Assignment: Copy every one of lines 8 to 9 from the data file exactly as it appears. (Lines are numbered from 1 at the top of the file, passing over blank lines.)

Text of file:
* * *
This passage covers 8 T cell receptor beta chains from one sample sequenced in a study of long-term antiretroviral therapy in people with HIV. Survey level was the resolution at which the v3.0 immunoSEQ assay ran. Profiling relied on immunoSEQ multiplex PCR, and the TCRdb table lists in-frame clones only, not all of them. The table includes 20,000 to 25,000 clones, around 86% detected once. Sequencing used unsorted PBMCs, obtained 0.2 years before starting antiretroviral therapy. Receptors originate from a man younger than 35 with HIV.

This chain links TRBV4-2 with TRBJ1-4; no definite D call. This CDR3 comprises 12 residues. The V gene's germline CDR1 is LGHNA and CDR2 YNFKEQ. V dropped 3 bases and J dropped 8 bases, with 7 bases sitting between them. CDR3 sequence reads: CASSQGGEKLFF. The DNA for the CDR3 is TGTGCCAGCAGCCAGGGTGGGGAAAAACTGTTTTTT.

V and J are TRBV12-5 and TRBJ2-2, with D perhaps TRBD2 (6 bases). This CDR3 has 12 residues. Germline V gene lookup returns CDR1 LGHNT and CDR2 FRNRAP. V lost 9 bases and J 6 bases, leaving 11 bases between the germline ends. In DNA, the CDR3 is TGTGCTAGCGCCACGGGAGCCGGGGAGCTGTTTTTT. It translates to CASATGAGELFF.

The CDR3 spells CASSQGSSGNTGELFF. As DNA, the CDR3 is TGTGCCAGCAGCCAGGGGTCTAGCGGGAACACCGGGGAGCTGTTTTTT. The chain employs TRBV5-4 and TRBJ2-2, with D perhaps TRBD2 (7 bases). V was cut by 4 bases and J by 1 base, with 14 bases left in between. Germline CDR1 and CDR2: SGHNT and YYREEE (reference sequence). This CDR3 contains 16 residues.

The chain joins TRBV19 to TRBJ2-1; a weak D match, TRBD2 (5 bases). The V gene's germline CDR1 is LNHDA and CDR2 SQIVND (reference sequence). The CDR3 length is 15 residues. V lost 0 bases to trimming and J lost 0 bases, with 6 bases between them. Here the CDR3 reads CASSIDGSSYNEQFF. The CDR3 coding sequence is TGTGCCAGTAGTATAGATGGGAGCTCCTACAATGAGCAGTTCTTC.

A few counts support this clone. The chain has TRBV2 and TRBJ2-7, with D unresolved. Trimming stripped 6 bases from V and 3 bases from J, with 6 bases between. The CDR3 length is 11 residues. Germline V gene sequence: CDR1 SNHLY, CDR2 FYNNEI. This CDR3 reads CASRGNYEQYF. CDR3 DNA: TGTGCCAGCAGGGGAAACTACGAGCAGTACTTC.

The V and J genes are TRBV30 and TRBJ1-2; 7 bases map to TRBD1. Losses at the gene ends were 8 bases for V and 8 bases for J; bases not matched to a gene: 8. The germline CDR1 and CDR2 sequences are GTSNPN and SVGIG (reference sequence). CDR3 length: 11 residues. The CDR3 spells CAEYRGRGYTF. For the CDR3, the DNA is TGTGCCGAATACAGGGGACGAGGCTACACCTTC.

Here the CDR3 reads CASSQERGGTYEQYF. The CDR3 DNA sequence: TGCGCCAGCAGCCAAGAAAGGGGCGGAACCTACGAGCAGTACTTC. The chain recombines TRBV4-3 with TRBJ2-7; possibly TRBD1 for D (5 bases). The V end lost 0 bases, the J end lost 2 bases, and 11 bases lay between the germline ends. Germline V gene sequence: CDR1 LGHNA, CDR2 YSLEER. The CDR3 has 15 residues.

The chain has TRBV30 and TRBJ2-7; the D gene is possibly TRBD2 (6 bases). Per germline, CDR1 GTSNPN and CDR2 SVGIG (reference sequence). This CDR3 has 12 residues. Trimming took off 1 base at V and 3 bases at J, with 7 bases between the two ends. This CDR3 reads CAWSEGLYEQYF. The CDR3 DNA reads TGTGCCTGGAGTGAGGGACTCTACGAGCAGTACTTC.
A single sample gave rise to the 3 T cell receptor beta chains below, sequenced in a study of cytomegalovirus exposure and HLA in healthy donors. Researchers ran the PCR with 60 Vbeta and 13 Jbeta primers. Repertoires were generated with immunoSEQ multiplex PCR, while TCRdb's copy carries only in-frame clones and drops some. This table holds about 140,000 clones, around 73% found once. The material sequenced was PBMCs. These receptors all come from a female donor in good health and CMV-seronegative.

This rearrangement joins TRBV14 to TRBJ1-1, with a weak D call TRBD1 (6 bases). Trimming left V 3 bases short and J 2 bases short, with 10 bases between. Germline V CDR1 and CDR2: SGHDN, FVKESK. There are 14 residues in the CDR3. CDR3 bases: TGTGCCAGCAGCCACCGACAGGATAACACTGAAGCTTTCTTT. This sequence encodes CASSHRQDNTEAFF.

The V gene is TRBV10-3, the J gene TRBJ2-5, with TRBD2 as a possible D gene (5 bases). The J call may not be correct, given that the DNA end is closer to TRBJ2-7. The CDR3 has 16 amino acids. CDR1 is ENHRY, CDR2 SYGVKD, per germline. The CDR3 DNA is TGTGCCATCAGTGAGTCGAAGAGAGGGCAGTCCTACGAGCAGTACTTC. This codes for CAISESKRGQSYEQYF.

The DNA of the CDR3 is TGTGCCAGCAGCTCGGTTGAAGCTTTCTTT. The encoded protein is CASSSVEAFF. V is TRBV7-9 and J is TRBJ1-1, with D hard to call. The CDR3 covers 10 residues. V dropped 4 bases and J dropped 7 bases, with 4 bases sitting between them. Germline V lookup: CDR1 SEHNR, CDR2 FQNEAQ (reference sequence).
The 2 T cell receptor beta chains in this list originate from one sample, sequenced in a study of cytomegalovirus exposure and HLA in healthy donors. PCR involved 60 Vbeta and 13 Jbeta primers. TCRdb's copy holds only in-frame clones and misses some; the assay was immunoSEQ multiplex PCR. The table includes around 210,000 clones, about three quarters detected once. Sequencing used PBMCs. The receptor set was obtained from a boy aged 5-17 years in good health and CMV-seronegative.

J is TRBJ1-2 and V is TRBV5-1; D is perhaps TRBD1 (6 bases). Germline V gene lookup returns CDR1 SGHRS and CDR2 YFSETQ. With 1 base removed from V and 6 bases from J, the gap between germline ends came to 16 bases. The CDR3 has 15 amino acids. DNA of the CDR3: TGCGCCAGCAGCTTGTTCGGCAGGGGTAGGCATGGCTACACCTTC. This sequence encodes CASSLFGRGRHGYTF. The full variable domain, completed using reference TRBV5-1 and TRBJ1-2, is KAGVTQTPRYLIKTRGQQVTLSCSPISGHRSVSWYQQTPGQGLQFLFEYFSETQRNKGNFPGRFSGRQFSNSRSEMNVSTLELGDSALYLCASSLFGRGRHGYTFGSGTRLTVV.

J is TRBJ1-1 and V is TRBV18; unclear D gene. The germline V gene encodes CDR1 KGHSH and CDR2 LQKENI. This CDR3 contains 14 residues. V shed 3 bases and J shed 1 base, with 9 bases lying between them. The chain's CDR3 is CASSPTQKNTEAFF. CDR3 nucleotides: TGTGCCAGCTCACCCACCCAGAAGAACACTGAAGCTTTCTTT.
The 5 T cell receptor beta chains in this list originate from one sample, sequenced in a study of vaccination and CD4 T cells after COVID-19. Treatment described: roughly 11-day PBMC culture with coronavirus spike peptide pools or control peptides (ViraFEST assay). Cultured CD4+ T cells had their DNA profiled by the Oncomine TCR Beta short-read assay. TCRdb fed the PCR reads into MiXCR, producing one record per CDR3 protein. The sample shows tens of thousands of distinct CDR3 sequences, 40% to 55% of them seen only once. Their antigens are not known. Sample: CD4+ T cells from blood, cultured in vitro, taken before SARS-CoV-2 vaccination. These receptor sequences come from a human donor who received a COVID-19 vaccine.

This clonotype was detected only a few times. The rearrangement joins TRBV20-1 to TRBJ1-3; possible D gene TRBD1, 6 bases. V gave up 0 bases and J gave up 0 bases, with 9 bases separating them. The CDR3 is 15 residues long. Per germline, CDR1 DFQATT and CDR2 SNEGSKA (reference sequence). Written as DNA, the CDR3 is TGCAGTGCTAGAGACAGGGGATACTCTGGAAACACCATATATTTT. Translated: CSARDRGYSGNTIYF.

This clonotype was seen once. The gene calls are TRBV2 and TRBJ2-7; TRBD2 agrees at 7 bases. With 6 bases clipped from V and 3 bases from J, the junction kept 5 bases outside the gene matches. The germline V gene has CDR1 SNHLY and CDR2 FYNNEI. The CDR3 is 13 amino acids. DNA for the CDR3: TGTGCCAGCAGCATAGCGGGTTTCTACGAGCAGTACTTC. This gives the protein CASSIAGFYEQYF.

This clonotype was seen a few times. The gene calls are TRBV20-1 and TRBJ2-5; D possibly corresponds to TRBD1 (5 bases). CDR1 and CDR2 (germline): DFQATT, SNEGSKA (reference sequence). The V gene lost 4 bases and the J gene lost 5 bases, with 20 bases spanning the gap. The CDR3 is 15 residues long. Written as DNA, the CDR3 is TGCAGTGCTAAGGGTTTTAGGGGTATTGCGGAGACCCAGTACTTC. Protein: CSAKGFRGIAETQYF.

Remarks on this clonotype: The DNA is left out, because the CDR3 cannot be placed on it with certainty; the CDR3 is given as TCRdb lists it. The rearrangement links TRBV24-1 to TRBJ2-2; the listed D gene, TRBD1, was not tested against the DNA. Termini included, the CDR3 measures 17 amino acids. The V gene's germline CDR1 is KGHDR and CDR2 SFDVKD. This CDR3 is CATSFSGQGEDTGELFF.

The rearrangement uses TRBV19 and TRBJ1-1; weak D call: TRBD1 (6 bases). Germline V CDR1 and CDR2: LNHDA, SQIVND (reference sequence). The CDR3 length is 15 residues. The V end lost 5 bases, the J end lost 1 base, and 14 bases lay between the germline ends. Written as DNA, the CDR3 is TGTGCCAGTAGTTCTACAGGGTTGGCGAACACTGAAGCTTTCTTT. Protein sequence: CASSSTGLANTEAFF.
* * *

Here the CDR3 reads CASSQERGGTYEQYF. The CDR3 DNA sequence: TGCGCCAGCAGCCAAGAAAGGGGCGGAACCTACGAGCAGTACTTC. The chain recombines TRBV4-3 with TRBJ2-7; possibly TRBD1 for D (5 bases). The V end lost 0 bases, the J end lost 2 bases, and 11 bases lay between the germline ends. Germline V gene sequence: CDR1 LGHNA, CDR2 YSLEER. The CDR3 has 15 residues.

The chain has TRBV30 and TRBJ2-7; the D gene is possibly TRBD2 (6 bases). Per germline, CDR1 GTSNPN and CDR2 SVGIG (reference sequence). This CDR3 has 12 residues. Trimming took off 1 base at V and 3 bases at J, with 7 bases between the two ends. This CDR3 reads CAWSEGLYEQYF. The CDR3 DNA reads TGTGCCTGGAGTGAGGGACTCTACGAGCAGTACTTC.